On August 5, 2011 myself and a friend had plans to take in the 10th Annual St. Anthony Music Festival. After a quick stop at Tim Horton‘s for an ice cap, we drove up to a little paradise with panoramic views, trails, restaurants and an emporium. It can be the peak of your experience. I was able to park my car and get a good view of the many icebergs. There is also one lonely fisherman in the harbour, maybe he plans to catch a few cod-fish while the recreational fishery.
The reason for the trip was to take in the festivities and hear the diverse talents of our local musicians. They had a great line-up of performers that would appeal to everyone’s fancy, from Folk, Traditional Newfoundland & Labrador, Blue Grass, Country, Old Time Rock N’ Roll and other songs from popular culture. The Olympia was a buzz – there was a sense of happiness from the people in the room. I spoke with a number of people and even found some travelling to St. Anthony from Corner Brook, NL and even as far as Northern Quebec and Nunavut.
Addmission was just $10.00 to hear 9 different bands/performers. The schedule was as follows:
- 7:30 PM Doors Open. Recorded Music
- 8:00 PM The Pumper Boys
- 9:00 PM Angela Byrne & Alphonsus Reardon
- 9:30 PM Alphonsus Reardon & Albert Kinsella
- 9:45 PM Wade Hillier
- 10:15 PM Max Sexton
- 10:30 PM Jade Gibbons
- 11:00 PM Skipper Hotts Band
- Midnight Sam S., Adam R., Trevor N., & John H.
- 1:30 AM – Close Dwayne Snow
Alphonsus Reardon & Angela Byrne perform some traditional music. She had a beautiful voice and was the only female performer during the whole show. Great job & hopefully next year more female singers will come out and participate. There certainly were no shortage of women in attendance, as they filled up the dance floor.
Wade Hillier has many talents – Viking re-enactor, story and joke teller, as well as a musician. I heard him the Friday prior performing at the Norseman Restaurant in L’Anse Aux Meadows. My two friends from California enjoyed his tunes, that they purchased a copy of his CD. I love the deep voice Wade has and especially love hearing his rendition of Aunt Martha’s Sheep and anything he does by Johnny Cash!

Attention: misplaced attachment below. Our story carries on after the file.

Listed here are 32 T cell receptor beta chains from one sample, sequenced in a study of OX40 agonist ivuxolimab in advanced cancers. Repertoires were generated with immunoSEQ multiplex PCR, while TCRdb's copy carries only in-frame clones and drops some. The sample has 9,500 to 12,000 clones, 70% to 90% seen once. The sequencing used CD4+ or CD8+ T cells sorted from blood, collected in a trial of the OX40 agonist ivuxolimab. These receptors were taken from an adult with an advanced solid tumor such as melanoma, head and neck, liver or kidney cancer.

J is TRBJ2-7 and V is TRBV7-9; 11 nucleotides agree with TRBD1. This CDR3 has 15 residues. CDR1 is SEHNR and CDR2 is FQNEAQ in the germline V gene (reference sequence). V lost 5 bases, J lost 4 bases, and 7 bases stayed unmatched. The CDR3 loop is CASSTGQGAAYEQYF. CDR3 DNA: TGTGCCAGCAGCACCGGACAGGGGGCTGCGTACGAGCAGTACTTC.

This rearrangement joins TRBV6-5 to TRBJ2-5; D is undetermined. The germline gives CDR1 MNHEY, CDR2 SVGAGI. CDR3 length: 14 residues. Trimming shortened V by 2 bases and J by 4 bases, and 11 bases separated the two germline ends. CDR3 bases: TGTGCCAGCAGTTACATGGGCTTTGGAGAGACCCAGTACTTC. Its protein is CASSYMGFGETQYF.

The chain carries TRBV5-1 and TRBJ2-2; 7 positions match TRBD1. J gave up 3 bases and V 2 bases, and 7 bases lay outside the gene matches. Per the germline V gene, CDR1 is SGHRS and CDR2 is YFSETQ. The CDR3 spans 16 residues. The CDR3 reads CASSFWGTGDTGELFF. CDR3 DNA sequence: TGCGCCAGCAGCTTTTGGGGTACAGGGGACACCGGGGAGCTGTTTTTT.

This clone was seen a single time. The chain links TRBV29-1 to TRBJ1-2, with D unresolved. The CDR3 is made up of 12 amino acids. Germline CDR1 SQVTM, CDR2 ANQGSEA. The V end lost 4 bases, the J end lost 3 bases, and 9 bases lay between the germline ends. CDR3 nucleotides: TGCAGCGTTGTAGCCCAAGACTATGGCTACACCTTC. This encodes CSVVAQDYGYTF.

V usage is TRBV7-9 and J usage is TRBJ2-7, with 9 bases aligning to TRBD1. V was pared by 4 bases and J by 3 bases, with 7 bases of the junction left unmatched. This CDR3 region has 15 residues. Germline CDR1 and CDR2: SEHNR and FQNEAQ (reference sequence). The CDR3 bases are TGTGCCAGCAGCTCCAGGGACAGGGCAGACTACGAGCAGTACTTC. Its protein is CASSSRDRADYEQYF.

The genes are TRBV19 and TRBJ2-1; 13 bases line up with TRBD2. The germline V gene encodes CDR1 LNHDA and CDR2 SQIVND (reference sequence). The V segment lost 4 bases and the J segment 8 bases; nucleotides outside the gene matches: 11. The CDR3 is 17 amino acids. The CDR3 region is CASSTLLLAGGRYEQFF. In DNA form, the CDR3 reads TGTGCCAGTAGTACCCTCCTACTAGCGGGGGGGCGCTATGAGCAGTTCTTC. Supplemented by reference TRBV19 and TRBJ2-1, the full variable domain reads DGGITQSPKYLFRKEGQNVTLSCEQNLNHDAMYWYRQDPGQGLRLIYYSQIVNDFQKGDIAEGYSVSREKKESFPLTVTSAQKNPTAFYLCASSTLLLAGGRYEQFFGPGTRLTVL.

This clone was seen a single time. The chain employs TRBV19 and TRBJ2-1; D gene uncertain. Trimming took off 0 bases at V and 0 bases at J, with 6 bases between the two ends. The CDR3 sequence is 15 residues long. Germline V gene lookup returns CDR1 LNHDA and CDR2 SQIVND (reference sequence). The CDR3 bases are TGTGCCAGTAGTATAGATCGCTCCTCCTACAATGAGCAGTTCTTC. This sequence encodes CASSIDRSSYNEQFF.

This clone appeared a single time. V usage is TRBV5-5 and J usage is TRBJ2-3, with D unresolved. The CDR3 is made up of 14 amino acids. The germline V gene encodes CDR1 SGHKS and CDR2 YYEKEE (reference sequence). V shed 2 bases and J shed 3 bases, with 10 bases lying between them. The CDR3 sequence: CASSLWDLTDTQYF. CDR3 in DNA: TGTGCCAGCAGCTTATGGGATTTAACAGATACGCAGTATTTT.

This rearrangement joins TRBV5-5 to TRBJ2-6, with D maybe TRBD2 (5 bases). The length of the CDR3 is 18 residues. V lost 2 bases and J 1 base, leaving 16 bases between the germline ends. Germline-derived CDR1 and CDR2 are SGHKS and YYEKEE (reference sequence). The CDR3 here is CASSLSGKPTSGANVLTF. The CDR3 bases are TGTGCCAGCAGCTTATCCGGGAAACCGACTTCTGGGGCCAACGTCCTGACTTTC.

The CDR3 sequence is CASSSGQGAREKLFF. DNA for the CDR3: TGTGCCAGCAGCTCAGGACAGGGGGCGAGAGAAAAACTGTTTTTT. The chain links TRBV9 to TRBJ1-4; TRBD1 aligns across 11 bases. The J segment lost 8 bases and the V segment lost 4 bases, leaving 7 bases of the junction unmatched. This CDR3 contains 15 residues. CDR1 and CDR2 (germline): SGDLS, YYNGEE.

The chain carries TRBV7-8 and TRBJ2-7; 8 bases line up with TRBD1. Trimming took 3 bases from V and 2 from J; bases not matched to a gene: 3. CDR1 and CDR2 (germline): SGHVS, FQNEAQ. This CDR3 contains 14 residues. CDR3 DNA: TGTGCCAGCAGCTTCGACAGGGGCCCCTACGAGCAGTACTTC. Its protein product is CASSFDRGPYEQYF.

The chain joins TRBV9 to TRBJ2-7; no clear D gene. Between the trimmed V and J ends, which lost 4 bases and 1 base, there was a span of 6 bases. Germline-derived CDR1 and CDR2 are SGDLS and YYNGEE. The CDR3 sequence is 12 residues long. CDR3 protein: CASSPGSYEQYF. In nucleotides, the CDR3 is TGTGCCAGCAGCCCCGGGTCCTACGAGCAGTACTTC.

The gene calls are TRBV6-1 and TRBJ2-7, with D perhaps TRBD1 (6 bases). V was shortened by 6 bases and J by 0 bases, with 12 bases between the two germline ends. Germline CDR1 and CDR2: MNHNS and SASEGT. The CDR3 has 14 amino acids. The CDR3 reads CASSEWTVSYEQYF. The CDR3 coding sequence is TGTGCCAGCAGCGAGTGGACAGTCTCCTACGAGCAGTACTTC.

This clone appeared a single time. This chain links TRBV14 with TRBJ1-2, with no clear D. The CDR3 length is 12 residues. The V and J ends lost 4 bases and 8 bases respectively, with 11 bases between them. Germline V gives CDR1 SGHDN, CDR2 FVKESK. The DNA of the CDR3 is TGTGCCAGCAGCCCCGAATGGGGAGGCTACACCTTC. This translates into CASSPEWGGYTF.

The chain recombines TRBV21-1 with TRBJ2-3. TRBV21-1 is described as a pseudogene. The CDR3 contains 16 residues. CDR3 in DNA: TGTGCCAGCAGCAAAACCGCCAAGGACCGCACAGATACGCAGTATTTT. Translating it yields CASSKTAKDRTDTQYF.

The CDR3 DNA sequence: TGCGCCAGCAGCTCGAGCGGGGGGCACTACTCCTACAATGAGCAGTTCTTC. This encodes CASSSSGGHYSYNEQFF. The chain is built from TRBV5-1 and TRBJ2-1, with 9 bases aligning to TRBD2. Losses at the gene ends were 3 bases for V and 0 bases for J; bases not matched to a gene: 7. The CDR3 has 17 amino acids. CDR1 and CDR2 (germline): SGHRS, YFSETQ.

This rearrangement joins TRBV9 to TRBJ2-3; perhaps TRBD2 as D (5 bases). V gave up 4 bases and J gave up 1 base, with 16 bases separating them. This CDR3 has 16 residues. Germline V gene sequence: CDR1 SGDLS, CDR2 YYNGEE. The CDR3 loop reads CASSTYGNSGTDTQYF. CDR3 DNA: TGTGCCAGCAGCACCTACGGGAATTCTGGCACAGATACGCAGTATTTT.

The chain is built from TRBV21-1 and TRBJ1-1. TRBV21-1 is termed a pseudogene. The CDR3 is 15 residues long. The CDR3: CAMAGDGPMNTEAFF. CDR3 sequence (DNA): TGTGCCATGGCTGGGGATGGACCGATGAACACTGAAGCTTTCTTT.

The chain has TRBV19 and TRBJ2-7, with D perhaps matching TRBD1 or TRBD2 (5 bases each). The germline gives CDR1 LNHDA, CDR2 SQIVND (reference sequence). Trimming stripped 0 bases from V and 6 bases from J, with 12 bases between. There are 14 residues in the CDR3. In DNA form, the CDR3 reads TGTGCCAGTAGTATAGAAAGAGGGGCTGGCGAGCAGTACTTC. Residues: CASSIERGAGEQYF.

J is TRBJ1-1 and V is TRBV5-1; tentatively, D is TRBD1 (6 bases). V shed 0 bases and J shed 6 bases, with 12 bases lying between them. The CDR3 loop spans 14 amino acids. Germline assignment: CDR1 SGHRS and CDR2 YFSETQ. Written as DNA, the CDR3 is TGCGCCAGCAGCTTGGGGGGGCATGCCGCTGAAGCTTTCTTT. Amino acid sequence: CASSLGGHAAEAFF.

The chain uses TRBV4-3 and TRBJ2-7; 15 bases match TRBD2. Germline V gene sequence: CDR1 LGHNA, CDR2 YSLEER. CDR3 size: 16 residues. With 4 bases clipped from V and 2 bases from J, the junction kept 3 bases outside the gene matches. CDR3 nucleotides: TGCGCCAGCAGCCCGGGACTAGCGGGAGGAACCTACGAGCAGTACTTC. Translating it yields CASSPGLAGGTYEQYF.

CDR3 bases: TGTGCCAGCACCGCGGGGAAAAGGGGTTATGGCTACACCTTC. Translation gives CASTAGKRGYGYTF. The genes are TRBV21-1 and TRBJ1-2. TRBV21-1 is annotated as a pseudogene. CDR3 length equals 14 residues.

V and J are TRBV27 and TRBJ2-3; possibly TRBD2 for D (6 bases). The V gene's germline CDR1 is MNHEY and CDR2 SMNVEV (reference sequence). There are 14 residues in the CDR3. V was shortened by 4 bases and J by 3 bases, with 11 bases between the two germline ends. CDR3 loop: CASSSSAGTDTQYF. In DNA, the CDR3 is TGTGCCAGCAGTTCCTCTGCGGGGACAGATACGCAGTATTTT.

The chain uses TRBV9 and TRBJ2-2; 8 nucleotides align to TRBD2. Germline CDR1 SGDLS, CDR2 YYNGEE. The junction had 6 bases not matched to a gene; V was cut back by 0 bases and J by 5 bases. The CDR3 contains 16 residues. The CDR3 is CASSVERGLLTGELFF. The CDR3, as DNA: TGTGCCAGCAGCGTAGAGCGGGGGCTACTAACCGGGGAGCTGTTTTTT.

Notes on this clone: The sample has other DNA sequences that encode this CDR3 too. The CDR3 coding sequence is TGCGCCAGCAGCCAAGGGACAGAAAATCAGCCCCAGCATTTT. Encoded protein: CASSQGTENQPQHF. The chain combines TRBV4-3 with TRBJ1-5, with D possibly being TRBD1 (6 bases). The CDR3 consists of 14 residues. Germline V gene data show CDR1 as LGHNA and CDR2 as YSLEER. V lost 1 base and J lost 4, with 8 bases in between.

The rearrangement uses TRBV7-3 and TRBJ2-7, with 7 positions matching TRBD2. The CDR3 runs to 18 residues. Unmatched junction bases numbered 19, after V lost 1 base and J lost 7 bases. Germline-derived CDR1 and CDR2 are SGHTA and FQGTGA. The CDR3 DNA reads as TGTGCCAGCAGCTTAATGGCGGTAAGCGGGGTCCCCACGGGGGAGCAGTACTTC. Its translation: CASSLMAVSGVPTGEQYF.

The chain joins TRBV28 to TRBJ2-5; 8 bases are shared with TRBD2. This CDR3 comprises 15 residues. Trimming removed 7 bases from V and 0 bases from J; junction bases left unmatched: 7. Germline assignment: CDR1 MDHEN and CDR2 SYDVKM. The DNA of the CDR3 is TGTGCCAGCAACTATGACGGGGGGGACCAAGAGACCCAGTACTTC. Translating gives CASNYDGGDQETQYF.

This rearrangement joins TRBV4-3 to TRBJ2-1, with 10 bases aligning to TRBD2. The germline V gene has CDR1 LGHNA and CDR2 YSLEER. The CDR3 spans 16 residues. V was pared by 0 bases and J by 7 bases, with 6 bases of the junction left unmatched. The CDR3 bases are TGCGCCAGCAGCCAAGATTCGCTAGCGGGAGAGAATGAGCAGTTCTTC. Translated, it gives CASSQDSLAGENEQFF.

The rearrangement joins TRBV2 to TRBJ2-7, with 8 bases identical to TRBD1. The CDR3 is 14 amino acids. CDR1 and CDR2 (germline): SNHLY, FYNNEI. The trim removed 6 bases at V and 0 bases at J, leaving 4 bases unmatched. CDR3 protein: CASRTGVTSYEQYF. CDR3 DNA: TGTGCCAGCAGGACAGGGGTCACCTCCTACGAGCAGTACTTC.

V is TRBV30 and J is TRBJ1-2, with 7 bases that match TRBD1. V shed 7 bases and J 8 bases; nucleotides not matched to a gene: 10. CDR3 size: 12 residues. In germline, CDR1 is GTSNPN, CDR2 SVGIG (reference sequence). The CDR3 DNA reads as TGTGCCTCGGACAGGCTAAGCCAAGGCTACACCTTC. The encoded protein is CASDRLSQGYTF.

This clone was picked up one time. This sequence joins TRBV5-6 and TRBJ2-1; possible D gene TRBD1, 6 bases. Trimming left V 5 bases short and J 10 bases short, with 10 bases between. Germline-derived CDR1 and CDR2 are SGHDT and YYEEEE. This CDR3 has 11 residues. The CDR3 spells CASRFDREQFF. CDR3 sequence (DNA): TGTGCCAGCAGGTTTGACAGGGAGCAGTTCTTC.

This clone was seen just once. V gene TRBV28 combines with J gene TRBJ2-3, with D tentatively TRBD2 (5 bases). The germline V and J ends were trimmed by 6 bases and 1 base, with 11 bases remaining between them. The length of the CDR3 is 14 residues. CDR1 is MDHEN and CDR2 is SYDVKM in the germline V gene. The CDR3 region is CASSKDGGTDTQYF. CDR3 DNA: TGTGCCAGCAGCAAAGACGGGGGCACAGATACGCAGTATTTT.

Ford Blake is one part of the Skipper Hotts Band, as he riddles out the tunes on the old squeeze box. I had the joy of hearing him and a part of his band play at Skipper Hotts Lounge in Straitsview the previous Friday as well. There my two friends would get Screeched-in (photos and story to follow). Tonight they had their full complement and their music pulled the people out on the floor to dance up a storm.
Prior to his performance I had asked him about playing the accordion. He had told me he started learning by playing on his father’s old one as a little boy, because you certainly were not allowed to use the good one back in those days. Drop by Skipper Hotts Lounge in Straitview and you too may be greeted by this self-taught talent and his band’s traditional music. The sound of music in Rural Newfoundland & Labrador is vibrant and even more so due to the people with the talent of being able to play the accordion.
Despite the chill in the air of the stadium, the night ended up drawing a large crowd. I have to commend the organizers as they handed out a schedule with important information, which included a floor plan. This helped people find the washroom, concession stand, bar, drink ticket area, seating area and designated smoking area. As well, the local Boys & Girls Club benefited from revenues sold at the concession stand. It was nice to see that monies would go back to a local cause and benefit the area’s youth.
The Music Festival brought a crowd of young and young-at-heart alike out to the floor. I had a great time meeting new people, catching up with old friends, having a glass of Screech & Coke, dancing and enjoying the life in the stadium created through music.
Live Rural NL -
Christopher C. Mitchelmore
- Iceberg Festival Runs June 10-19, 2011 (liveruralnl.com)
I remember one of my first endeavours into business. We were roadside retailers/re-sellers of items we purchased at a local convenience store. Two friends a couple of houses away and I purchased candy, potato chips, gum and Neilson Chunk chocolates and re-packaged the items into brown paper bags. We creatively called our product goodie bags, as the “surprise bag” was already taken. We sold them for $0.50/per bag. I am unsure if we made money on this product or if the customers felt they received good value for their money. We also sold some chalk painted rocks and other handmade crafts. I remember they were not big sellers though. Local residents from our rural community supported our first venture into the world of business. In the early 1990’s, there appeared to be more value placed on being creative, taking initiative and incentive to earn a few dollars to buy things we wanted. I know at the youthful age, we most likely re-invested it on more sugary good stuff :).